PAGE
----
Political Science Quarterly, Volume 18
Academy of Political Science., 1903 - Political science
Vols. 4-38, 40-41 include Record of political events, Oct. 1, 1888-Dec. 31, 1925 (issued as a separately paged supplement to no. 3 of v. 31-38 and to no. 1 of v. 40).
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agreement American anthracite appointed arbitration Austria-Hungary bank bill boards Brazil bullion burghs cartel cent century chapter China civil coal coinage coins Colombia colonies commerce commission committee commodities Congress constitution convention corporation council countries currency custom demand economic elected employers England English exchange existing expenditures exports to Brazil fact factories favor federal foreign France Germany gold standard important increase industrial interest labor Latin Union legislation legislature manufacturers matter medium of exchange ment miners municipal nature operation organization Panama Canal Company Paris commune party persons Philippines police burgh political present production Professor Laughlin question railroad regulation result Rowntree's royal burghs Russia secure Senate silver social standard sugar supply Supreme Court tion token coins total exports trade treaty trust union United United Kingdom vote wages York
Page 464 - A corporation is an artificial being, invisible, intangible, and existing only in contemplation of law. Being the mere creature of law, it possesses only those properties which the charter of its creation confers upon it, either expressly or as incidental to its very existence.
Page 283 - ... imposes duties or other exactions upon the agricultural or other products of the United States, which in view of the free introduction of such sugar, molasses, coffee, tea, and hides into the United States he may deem to be reciprocally unequal and unreasonable...
Page 2 - This power, like all others vested in congress, is complete in itself, may be exercised to its utmost extent, and acknowledges no limitations other than are prescribed in the constitution.
Page 284 - ... duties or other exactions upon the agricultural or other products of the United States, which in view of the free introduction of such sugar, molasses, coffee, tea and hides into the United States he may deem to be reciprocally unequal and unreasonable, he shall have the power and it shall be his duty...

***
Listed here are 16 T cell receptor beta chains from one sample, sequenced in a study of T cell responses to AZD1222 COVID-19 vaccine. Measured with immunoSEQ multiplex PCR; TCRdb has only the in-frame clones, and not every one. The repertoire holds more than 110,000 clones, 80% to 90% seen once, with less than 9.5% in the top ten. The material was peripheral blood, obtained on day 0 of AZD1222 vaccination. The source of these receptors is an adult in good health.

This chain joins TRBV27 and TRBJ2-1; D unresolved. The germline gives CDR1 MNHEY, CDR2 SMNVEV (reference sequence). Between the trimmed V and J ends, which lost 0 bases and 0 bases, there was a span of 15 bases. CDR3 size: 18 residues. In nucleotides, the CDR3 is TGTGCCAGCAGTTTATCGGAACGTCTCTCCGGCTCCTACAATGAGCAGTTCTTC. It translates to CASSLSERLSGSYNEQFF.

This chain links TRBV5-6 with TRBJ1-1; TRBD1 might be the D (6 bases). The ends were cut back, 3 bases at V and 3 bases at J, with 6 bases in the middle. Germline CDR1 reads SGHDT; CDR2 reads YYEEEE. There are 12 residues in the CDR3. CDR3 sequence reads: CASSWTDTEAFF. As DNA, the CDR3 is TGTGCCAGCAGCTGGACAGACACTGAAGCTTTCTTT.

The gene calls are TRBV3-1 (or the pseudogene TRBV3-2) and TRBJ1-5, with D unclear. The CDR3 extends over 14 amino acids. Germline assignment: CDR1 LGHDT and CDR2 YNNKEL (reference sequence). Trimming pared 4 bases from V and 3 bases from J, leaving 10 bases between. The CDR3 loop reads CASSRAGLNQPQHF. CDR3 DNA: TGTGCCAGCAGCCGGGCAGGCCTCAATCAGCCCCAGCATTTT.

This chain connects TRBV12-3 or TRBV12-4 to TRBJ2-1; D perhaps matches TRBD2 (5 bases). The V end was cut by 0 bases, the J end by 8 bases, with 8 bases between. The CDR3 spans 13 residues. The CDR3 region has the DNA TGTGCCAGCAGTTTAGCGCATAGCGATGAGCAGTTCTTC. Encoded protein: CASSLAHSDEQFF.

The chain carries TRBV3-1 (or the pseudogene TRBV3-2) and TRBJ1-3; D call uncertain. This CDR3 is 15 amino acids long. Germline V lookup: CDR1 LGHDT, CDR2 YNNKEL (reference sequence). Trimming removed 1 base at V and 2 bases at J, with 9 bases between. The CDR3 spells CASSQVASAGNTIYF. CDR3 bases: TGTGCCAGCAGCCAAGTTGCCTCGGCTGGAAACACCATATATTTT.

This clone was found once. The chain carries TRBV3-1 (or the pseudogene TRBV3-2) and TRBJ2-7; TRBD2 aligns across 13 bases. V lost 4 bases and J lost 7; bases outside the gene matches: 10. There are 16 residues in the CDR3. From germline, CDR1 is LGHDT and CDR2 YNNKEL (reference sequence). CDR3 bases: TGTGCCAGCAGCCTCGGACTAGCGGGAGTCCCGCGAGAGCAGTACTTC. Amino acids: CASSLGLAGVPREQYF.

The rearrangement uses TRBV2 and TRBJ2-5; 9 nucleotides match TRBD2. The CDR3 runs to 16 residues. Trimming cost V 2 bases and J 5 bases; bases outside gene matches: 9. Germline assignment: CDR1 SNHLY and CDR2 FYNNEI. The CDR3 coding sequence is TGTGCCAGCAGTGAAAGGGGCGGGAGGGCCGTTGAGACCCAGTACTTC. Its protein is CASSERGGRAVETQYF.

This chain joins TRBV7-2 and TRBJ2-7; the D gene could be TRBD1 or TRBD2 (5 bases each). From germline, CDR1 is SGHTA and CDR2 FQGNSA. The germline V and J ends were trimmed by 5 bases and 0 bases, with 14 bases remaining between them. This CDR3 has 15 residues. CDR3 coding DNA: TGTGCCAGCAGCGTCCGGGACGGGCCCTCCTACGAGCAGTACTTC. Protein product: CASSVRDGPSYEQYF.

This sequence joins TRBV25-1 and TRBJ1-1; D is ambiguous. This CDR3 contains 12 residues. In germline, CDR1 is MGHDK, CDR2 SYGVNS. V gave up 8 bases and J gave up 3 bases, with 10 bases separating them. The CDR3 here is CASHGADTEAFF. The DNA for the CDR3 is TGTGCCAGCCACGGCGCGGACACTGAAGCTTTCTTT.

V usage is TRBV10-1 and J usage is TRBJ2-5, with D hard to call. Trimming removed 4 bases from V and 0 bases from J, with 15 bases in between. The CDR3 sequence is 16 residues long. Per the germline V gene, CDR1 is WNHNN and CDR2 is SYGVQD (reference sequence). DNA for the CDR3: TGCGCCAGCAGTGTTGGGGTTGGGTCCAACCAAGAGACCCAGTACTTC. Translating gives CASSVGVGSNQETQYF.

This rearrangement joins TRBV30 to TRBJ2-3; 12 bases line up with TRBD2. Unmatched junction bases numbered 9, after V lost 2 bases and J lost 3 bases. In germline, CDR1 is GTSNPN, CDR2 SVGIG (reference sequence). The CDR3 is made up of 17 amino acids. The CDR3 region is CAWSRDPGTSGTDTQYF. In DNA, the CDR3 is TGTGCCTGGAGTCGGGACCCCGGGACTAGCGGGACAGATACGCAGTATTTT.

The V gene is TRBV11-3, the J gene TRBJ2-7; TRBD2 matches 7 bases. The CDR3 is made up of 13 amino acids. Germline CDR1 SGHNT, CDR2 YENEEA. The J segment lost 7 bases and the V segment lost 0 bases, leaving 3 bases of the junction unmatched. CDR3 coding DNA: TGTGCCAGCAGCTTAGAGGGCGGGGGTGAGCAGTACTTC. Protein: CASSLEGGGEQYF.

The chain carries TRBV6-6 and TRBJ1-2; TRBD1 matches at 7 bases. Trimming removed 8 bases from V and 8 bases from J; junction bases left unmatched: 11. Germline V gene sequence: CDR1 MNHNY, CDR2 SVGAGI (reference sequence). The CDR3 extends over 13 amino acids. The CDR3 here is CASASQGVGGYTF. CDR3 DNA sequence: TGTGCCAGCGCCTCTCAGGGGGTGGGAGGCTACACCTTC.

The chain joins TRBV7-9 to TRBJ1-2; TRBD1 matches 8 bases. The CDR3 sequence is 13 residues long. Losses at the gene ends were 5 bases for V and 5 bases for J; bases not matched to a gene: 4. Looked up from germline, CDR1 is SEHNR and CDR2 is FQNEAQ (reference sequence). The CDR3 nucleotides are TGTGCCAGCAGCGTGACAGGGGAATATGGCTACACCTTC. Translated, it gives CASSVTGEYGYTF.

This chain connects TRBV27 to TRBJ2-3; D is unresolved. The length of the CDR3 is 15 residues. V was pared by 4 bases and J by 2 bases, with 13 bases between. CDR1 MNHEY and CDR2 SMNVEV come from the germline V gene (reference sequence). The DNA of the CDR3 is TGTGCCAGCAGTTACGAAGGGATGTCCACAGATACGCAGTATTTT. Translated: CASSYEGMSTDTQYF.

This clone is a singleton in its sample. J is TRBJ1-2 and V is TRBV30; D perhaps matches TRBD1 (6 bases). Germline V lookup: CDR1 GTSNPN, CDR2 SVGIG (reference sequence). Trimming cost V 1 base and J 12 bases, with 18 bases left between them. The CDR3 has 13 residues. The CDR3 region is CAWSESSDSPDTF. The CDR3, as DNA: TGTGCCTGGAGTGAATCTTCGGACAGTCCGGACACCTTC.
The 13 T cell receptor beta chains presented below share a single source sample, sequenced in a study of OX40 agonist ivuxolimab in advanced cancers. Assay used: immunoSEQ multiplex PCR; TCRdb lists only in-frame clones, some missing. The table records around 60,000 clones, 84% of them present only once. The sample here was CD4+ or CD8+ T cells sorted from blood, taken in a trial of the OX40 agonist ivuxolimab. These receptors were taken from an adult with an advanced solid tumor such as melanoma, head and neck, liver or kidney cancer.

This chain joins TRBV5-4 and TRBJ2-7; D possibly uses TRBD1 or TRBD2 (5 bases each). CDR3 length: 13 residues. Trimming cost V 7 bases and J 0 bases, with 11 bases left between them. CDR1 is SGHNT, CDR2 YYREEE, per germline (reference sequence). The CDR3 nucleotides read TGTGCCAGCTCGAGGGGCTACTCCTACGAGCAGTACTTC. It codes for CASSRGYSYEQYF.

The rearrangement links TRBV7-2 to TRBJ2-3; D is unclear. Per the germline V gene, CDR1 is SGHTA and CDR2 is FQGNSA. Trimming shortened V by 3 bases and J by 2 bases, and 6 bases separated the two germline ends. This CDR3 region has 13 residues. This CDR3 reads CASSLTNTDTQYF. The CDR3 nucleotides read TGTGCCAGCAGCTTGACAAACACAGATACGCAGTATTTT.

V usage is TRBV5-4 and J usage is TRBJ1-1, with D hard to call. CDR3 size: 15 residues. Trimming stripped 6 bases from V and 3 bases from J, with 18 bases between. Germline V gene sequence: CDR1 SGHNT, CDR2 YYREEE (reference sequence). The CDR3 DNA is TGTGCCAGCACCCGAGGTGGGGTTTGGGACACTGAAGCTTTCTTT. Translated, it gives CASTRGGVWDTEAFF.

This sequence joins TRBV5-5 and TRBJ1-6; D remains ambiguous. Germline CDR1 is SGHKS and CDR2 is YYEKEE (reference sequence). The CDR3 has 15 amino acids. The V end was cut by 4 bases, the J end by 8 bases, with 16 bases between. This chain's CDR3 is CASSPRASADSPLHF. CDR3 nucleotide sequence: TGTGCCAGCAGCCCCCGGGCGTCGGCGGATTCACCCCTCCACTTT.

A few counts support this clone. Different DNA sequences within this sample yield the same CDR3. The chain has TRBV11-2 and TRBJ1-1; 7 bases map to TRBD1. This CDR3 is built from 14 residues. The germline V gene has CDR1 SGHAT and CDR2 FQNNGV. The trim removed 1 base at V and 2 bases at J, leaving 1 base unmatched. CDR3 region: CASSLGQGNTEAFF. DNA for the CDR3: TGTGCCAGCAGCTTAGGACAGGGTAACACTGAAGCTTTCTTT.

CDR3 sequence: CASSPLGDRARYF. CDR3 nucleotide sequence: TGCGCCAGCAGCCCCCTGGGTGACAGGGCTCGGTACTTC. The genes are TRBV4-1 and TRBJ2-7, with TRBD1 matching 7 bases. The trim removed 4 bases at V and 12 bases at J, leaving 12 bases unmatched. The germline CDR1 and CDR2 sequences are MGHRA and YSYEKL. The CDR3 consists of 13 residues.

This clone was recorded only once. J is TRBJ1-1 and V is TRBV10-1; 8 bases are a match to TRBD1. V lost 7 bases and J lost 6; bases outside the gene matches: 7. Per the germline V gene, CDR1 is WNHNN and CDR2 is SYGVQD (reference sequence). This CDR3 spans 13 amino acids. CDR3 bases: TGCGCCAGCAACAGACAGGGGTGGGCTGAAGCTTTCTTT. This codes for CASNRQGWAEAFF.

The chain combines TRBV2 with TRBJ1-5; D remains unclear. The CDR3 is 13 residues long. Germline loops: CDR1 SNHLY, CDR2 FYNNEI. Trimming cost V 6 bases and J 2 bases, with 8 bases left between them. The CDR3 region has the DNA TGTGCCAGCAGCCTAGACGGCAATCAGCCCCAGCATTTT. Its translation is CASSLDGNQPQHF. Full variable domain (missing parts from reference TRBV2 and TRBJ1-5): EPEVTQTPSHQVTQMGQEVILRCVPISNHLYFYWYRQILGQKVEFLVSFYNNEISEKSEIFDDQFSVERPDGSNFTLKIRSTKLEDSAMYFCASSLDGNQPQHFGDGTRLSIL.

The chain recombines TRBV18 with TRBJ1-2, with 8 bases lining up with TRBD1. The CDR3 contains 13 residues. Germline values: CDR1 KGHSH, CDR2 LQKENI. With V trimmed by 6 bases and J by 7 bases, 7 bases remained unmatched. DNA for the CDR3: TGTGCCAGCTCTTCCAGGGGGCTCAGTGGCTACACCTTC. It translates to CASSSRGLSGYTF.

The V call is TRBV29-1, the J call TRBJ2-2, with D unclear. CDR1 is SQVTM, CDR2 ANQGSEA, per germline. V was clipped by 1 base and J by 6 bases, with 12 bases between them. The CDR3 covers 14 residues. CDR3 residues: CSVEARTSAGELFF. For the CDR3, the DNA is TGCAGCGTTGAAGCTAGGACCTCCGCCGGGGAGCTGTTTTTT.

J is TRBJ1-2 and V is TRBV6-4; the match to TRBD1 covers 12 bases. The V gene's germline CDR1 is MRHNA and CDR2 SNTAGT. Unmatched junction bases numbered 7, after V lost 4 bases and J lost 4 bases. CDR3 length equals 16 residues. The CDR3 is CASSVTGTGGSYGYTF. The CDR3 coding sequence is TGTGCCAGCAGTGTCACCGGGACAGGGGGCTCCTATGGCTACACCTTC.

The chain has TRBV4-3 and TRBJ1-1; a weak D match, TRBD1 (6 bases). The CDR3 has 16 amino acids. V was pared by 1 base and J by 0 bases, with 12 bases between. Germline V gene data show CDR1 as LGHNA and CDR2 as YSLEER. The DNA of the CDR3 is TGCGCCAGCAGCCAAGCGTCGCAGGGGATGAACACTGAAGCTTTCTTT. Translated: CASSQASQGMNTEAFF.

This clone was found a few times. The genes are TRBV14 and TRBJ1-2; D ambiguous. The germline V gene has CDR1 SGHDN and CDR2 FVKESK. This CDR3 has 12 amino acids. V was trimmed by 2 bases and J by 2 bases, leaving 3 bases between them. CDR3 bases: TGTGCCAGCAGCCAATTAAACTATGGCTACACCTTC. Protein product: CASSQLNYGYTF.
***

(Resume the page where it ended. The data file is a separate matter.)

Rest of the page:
Page 466 - The recognition of its existence even by other states, and the enforcement of its contracts made therein, depend purely upon the comity of those states — a comity which is never extended where the existence of the corporation or the exercise of Its powers is prejudicial to their interests or repugnant to their policy.
Page 758 - College offers for men a course of four years, leading to the degree of Bachelor of Arts. Candidates for admission to the college must be at least fifteen years of age, and pass an examination on prescribed subjects, the particulars concerning which may be found in the annual circular of information.
Page 651 - It deprives the company of its right to a judicial investigation, by due process of law, under the forms and with the machinery provided by the wisdom of successive ages for the investigation judicially of the truth of a matter in controversy, and substitutes therefor, as an absolute finality, the action of a railroad commission which, in view of the powers conceded to it by the state court, cannot be regarded as clothed with judicial functions or possessing the machinery of a court of justice.
Page 283 - January, eighteen hundred and ninety-two, whenever, and so often as the President shall be satisfied that the government of any country producing and exporting sugars, molasses, coffee, tea and hides, raw and uncured, or any of such articles, imposes duties or other exactions upon the agricultural or other products of the United States...
Page 758 - University includes both a college and a university in the strict sense of the words. The college is Columbia College, founded in 1754 as King's College. The university consists of the Faculties of Law, Medicine, Philosophy, Political Science, Pure Science, and Applied Science.
Page 466 - They may exclude the foreign corporation entirely; they may restrict its business to particular localities, or they may exact such security for the performance of its contracts with their citizens as in their judgment will best promote the public interest. The whole matter rests in their discretion.